Best fit businesses for 49th State Angel Fund investment are those which:
• Can demonstrate 10x leverage within five years,
• Create significant economic impact within Anchorage
(jobs being a key component)
• Scale quickly and communicate an exit strategy
Indirect: 3rd Party Funds 49SAF Partnership Must—
• Invest only in businesses which meet the above requirements
• Fully complete the online application.
• Be a partnership, limited partnership, corporation, limited liability company, limited liability partnership, trust, or estate.
• Be organized for the purpose of investing in a portfolio of nonpublicly traded that meet program objectives.
• Consist of at least three accredited or qualified investors as defined by Securities and Exchange Commission regulation D, rule 501.
• Be in compliance with the securities laws of this state
• Have no principal owners who are convicted sex offenders
25. What financial options or packages are available to businesses?
The 49SAF primarily offers equity funding (an investment in a business in return for an ownership interest), though some types of debt financing may be offered depending on the individual opportunity. While exceptions exist, direct investments typically fall into one of three categories:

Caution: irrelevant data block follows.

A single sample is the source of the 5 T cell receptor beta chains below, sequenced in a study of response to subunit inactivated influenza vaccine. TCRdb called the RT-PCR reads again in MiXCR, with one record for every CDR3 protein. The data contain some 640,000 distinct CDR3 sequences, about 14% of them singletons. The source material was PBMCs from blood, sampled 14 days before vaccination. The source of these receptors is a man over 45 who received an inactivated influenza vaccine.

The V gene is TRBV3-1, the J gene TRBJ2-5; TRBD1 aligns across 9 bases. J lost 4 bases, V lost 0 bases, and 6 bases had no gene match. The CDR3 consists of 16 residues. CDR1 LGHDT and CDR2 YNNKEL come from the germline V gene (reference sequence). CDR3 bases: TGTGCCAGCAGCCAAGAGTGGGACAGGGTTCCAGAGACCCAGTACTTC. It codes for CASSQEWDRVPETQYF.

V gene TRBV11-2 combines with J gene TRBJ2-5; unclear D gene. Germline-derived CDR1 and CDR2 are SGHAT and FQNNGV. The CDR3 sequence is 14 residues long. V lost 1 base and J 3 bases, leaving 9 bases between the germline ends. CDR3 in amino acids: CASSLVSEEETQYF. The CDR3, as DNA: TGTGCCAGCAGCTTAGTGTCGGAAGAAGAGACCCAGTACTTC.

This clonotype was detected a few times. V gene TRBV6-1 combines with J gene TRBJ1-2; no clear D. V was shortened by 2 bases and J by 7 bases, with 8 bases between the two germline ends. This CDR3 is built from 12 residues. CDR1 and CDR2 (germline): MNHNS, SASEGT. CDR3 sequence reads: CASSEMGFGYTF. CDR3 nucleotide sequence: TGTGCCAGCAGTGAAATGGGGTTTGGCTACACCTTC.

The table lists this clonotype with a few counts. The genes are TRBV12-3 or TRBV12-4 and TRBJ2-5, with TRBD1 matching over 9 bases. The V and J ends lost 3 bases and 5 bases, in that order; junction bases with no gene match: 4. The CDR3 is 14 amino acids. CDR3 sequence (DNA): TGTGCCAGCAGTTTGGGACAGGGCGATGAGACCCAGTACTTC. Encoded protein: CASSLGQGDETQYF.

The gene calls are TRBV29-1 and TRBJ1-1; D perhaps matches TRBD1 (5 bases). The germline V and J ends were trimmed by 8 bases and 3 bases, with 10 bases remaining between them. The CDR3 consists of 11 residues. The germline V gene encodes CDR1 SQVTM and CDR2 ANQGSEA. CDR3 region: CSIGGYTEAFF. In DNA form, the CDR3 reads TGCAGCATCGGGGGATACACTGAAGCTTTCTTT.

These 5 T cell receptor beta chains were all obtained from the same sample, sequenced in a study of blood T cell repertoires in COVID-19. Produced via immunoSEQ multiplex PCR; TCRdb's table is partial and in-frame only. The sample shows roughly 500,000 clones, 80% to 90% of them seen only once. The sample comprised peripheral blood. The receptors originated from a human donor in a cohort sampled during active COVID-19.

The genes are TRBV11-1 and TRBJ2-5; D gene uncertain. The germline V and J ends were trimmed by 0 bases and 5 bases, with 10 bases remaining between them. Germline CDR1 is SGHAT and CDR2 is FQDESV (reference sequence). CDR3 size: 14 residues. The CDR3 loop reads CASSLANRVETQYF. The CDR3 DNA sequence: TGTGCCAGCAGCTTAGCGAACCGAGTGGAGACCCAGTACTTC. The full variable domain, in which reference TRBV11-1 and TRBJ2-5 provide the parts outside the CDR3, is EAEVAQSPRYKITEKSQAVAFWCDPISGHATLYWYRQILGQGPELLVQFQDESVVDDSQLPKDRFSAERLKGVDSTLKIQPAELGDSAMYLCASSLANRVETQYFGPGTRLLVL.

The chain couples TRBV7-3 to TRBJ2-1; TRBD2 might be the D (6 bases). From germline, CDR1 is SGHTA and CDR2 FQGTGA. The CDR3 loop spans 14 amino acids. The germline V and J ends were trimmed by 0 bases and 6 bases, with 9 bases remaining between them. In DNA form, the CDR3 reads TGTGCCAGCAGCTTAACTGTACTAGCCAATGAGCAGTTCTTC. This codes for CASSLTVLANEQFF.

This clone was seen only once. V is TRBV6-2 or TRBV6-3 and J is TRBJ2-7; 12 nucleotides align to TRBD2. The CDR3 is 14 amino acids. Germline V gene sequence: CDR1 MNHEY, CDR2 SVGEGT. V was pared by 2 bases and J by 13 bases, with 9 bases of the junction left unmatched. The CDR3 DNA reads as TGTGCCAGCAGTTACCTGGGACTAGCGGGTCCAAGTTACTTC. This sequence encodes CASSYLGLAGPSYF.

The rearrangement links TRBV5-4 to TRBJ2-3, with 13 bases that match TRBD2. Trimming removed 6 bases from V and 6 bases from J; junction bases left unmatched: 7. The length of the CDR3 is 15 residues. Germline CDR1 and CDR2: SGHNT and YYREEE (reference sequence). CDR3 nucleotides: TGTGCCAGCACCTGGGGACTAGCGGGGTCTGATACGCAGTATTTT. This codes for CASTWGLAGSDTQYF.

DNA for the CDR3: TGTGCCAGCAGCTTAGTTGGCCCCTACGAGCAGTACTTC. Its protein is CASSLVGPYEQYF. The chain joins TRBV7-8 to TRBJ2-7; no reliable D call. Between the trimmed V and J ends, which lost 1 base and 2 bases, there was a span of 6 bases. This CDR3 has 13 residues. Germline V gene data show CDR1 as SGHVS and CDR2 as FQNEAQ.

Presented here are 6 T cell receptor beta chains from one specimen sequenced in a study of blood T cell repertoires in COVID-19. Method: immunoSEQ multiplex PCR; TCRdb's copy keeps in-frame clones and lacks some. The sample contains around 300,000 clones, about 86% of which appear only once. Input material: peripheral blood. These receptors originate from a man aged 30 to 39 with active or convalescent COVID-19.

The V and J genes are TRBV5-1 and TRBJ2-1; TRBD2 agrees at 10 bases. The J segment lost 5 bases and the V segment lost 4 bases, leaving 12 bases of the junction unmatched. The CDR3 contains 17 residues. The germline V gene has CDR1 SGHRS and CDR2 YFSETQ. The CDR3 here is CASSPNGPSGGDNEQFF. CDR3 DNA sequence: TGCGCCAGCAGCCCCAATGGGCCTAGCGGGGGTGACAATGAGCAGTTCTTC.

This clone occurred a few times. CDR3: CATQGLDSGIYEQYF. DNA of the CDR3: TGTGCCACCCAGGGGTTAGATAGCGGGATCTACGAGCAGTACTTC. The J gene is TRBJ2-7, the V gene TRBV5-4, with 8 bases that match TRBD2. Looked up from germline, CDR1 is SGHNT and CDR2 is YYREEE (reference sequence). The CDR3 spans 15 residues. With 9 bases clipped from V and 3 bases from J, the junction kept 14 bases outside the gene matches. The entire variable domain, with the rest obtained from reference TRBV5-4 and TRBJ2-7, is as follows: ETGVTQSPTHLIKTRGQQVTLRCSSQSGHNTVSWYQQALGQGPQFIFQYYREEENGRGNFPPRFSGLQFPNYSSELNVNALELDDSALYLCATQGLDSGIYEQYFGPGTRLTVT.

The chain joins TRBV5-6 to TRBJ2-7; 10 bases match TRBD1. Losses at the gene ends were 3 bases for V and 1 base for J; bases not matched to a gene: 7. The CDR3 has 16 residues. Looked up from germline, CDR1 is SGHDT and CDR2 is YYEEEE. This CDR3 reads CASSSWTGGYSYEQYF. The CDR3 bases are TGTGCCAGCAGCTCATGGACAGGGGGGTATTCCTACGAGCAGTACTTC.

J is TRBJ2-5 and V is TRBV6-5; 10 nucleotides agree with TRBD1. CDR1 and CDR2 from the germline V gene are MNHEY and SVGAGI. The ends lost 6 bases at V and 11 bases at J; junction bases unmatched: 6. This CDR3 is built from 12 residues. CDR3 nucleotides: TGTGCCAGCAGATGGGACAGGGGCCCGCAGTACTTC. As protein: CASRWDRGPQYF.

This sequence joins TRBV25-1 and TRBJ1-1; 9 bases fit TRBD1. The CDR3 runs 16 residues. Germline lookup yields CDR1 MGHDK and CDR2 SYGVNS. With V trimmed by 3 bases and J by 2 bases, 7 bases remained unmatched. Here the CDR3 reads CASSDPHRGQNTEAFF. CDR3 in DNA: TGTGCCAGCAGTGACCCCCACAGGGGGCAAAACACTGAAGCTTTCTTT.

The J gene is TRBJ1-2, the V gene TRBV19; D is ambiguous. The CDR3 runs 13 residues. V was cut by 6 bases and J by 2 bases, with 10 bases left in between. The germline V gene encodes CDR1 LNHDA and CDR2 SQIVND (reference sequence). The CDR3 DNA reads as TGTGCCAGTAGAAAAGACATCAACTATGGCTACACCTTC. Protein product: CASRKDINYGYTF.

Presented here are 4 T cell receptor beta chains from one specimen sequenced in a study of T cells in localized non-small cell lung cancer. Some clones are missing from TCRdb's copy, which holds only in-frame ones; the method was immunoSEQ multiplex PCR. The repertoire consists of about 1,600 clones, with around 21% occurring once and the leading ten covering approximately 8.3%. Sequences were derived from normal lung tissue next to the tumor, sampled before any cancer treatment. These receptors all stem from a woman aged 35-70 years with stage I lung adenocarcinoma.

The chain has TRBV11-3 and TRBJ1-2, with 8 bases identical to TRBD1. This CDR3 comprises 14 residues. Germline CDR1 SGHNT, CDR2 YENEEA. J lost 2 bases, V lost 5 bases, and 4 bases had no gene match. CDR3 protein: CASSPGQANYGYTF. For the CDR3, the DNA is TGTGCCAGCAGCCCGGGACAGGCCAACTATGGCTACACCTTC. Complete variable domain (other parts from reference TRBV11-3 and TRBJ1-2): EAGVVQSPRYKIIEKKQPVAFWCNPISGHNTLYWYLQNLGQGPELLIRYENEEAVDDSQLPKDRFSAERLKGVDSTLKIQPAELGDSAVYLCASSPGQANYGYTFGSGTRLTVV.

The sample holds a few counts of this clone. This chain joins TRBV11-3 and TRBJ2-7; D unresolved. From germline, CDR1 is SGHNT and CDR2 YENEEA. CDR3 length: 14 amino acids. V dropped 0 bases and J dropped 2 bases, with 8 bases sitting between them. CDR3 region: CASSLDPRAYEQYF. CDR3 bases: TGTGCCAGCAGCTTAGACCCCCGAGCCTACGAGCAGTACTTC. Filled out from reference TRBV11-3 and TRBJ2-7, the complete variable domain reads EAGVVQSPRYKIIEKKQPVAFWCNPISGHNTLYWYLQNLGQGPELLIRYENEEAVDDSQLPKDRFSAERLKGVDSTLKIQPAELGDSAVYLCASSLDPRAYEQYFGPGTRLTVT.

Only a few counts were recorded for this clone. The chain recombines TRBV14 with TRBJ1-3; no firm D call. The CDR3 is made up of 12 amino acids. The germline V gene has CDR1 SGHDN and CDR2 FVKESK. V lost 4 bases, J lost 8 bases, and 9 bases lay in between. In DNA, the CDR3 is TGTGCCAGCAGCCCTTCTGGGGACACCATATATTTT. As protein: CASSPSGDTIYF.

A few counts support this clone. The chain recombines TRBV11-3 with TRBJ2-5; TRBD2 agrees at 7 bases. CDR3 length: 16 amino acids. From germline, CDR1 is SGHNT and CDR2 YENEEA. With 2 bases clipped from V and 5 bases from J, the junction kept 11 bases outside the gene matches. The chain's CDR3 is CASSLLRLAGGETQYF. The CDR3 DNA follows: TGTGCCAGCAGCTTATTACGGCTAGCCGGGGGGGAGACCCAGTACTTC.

• PreSeed: The earliest stages of a business (49SAF invests $30,000-$100,000)
• Seed: The second stage, often to gain initial customers or launch into the marketplace (49SAF invests $100,000-$500,000)
• Expansion: Businesses ready to expand at scale or which, through a capital injection, are capable of increased performance (49SAF invests $500,000 – $3,000,000)
Indirect investments in a fund of funds will not exceed $5 million, and will take the form of a partnership interest in the fund.
26. Are the funds available to any type of business?
49SAF investment is not permitted for purposes of passive real estate investment, in speculative activities which earn revenue from price fluctuation, gambling establishments, pyramid sales plans, a business that earns more than half its revenue from lending activities (with CDFI exceptions), public utilities and administration. Businesses involved in illegal activities of any kind are also ineligible.
27. My business isn’t likely to grow its balance sheet 10 times in five years. What should I do?